..and I almost forgot my very first investment! It was a townhome for $67,000. I bought it with $7,000 down. Within two months the sewer backed up because of tree roots. I had to replace the sewer line and remove the at a cost of $6,000. One month later I received notice that a special assessment of $3,700 was due to the HOA. My REALTOR (and father-in-law) failed to tell me it was coming due. $10,000 in my first three months of ownership on a townhome that rented for $475!!!

    • Nathan G.

      ..and I almost forgot my very first investment! It was a townhome for $67,000. I bought it with $7,000 down. Within two months the sewer backed up because of tree roots. I had to replace the sewer line and remove the at a cost of $6,000. One month later I received notice that a special assessment of $3,700 was due to the HOA. My REALTOR (and father-in-law) failed to tell me it was coming due. $10,000 in my first three months of ownership on a townhome that rented for $475!!!

    • Engelo Rumora

      Thanks for your comment Nathan and well done on your success

      It’s very important to take a ‘worst case scenario” approach before buying any property.

      if you can live with that, then the investment might be worth pursuing further

      Much success

  4. Frank Kocher

    As cash flow on a property increases, risk decreases. Each investor should review the risks and position themselves according to their opinions and their market. Reserves are essential in my opinion and could be either cash in the bank or an approved credit line. How much reserve is debatable. Enough reserve to pay for cleaning up a totally trashed rental or unexpected major repair (read replace roof) should be a minimum in my opinion. As you acquire more rentals , you can take from one property to pay expenses on another and this decreases your risk. Historically in California, houses have appreciated faster than income making saving for an entire all cash purchase price difficult. Astute management also decreases risk.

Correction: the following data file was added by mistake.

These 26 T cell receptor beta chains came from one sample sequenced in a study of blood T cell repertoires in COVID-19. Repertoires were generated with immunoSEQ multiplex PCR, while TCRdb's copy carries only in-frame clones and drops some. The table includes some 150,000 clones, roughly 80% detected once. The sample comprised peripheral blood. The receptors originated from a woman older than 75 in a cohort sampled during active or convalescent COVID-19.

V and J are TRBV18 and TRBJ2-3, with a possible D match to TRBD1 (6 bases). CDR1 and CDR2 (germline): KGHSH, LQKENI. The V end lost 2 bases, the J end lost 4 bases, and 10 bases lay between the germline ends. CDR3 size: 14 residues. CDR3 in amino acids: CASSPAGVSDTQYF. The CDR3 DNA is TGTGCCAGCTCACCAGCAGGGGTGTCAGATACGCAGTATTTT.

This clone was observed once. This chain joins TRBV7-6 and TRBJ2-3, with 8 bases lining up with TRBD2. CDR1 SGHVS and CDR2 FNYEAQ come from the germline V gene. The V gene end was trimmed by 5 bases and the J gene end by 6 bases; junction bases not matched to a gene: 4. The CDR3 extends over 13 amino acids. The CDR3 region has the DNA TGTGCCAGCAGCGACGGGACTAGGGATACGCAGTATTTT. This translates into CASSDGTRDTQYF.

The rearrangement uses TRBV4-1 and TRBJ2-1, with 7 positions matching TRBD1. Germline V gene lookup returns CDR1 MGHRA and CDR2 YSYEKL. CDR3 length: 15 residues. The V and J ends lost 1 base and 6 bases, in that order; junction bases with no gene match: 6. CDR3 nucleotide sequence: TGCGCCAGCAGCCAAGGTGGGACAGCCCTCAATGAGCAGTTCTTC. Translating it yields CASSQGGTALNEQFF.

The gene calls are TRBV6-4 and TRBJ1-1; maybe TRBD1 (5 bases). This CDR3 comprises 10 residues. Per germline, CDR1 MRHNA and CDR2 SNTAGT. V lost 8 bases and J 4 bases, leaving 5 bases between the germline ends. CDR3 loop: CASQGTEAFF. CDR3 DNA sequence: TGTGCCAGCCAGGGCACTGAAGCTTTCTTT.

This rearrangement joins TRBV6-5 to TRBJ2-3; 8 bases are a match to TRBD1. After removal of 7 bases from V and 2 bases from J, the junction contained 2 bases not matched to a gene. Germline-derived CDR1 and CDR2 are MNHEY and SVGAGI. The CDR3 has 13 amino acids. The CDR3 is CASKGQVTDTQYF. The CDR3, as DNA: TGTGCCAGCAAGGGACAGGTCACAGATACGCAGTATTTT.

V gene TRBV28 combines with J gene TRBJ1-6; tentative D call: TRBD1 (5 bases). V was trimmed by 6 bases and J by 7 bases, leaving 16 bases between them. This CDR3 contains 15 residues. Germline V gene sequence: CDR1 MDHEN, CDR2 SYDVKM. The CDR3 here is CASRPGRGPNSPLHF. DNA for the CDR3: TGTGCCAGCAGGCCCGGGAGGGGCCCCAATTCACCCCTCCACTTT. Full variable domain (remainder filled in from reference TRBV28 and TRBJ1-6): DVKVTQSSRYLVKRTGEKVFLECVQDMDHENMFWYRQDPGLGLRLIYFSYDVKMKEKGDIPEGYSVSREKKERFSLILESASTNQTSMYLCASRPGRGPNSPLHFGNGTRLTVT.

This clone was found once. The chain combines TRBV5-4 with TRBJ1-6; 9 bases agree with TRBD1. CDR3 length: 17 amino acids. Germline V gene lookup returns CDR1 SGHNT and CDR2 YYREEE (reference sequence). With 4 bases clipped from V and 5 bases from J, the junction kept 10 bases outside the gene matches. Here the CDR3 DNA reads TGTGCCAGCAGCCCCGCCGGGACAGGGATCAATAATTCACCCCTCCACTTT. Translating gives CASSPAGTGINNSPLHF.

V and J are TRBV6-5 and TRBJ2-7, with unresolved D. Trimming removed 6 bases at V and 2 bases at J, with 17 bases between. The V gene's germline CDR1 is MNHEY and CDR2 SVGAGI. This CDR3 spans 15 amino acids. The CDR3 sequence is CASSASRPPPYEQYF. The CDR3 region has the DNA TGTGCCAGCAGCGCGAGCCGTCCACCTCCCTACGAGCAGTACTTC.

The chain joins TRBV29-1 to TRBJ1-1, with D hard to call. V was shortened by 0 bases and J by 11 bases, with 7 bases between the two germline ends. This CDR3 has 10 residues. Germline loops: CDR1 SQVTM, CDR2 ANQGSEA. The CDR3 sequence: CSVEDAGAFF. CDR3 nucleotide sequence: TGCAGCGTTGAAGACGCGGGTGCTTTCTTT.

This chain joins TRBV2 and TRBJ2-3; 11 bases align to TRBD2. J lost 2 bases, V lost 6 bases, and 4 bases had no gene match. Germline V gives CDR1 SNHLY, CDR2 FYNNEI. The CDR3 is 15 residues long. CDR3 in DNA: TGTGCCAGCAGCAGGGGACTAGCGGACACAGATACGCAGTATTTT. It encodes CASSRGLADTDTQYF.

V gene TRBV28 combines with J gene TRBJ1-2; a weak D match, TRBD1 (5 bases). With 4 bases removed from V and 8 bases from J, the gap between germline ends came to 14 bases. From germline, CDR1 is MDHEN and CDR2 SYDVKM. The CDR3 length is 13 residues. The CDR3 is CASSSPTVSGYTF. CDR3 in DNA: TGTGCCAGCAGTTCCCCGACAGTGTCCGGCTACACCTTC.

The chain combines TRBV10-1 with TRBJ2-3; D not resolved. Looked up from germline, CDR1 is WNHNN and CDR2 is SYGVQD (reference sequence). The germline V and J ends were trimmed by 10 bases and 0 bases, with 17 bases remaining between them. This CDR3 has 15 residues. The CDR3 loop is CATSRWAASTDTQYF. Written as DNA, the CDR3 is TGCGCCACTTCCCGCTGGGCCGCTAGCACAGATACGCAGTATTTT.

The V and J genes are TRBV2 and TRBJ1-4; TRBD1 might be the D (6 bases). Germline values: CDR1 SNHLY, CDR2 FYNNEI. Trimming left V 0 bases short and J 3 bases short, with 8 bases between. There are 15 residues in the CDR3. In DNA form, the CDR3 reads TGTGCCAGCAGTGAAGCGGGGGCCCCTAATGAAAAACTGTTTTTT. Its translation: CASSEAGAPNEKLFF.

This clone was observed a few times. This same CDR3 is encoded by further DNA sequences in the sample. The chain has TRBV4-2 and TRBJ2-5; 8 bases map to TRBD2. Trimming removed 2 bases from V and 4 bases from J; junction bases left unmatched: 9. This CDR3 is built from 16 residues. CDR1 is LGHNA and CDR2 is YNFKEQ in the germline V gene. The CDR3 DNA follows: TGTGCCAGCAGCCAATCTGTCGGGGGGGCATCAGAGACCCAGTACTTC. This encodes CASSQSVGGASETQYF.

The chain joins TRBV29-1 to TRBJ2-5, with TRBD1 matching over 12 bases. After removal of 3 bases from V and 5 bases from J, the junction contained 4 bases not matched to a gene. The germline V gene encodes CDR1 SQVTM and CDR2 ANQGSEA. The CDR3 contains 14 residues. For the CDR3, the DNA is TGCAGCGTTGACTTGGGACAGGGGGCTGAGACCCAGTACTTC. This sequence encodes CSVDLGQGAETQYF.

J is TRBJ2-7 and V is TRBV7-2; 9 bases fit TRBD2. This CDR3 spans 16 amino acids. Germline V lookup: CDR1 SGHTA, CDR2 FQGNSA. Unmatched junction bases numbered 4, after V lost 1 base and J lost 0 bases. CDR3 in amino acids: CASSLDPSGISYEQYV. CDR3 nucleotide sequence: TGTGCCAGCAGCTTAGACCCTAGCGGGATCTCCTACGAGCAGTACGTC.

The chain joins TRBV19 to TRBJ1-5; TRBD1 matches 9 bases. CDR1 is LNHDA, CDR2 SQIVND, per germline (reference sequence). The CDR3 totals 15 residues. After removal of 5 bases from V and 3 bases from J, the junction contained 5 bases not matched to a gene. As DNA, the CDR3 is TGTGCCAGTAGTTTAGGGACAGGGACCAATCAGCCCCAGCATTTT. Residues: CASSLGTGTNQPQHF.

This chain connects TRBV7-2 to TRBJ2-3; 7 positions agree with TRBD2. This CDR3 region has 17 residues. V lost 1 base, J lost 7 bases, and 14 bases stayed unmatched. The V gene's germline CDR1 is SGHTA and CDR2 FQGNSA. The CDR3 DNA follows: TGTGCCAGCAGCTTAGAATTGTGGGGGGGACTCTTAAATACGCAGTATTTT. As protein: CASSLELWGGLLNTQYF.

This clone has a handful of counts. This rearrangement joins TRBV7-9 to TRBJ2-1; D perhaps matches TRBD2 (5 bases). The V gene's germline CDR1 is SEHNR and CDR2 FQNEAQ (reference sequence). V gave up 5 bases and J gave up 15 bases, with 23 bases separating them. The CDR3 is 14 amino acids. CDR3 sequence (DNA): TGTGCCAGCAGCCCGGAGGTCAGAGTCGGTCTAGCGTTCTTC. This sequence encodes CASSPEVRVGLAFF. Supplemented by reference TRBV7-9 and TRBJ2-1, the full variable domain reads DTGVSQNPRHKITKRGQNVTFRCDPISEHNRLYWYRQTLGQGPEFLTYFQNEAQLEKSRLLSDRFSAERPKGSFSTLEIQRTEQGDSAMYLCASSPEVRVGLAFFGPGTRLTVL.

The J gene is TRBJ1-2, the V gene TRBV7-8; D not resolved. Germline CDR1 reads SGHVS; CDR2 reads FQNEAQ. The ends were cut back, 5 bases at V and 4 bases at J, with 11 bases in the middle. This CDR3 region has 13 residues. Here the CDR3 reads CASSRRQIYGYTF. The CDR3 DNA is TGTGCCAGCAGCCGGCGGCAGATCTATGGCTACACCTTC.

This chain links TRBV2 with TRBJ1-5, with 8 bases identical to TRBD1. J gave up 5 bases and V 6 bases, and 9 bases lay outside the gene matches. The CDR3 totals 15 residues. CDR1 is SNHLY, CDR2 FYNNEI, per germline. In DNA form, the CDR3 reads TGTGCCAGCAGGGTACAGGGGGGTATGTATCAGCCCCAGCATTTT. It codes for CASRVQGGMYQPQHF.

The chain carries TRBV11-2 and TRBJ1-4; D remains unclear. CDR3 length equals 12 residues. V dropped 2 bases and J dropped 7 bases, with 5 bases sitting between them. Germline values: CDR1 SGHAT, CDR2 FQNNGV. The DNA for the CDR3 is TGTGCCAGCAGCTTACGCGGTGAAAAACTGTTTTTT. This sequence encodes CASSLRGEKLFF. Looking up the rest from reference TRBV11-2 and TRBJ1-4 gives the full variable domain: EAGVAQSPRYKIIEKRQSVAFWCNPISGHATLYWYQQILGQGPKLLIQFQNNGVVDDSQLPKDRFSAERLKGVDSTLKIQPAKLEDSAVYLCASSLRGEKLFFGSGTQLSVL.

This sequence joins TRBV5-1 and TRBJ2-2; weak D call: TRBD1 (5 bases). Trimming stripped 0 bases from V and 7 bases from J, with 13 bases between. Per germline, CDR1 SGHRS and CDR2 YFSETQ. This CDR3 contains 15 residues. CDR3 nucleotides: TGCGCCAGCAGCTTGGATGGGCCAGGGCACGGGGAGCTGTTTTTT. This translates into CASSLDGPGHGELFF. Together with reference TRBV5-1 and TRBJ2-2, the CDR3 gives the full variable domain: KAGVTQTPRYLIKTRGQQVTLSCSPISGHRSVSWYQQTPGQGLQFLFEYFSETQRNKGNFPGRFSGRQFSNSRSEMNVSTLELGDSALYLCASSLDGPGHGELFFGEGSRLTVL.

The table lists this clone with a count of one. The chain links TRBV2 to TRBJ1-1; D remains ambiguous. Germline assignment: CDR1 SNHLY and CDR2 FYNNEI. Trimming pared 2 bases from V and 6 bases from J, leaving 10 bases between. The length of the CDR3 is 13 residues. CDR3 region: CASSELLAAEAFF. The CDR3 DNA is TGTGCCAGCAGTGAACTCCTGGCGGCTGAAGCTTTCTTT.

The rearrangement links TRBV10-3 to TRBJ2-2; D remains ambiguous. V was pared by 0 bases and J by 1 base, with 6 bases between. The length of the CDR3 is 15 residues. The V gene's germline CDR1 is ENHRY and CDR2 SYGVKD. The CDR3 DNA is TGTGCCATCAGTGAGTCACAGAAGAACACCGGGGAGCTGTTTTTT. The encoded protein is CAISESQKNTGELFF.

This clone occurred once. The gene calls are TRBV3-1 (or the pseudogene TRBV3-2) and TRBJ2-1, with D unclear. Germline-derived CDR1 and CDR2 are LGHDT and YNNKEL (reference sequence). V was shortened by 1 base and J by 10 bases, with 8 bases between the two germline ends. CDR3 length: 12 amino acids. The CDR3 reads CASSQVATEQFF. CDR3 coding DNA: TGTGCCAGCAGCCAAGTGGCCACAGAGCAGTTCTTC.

• Engelo Rumora

      Thanks Frank,

      I’ve always believed that “safety comes in numbers”.

      The more properties you own (Especially without leverage), the more proof your portfolio will be to large sudden expense bills.

      The last thing anyone would want is to work overtime so they can cover losses in their real estate portfolio.

      Real estate should be about making more income and not having to work harder to cover losses.

      Much success

  5. Jamie Higdon

    Great advice! I do not agree with BRRRR without the reserves to back them up. Renovations and repairs are constant and expensive. I also don’t believe in stating or proclaiming the ROI until you sell that specific property. The scoreboard is irrelevant until THAT game is over.

  6. Mike McKinzie

    While buying ‘all cash’ sounds well and good, if everyone did that, 90% of the people who are investors today would NOT be investors. On the other hand, being over leveraged can be ‘investment suicide’ as well. So where is the happy ‘middle ground’ here? I own 25 rentals and 21 are ‘free and clear.’ But how did I start, all those years ago? I bought a rental where the owner carried 100% of the purchase price. Yes, the owner carried the entire sales price, but with the caveat it was all due and payable in ONE YEAR. In that one year, I put $5,000 into repairs/upgrades and a year later, I sold it for $20,000 more than I paid for it. That was around 40 years ago when $15,000 meant something.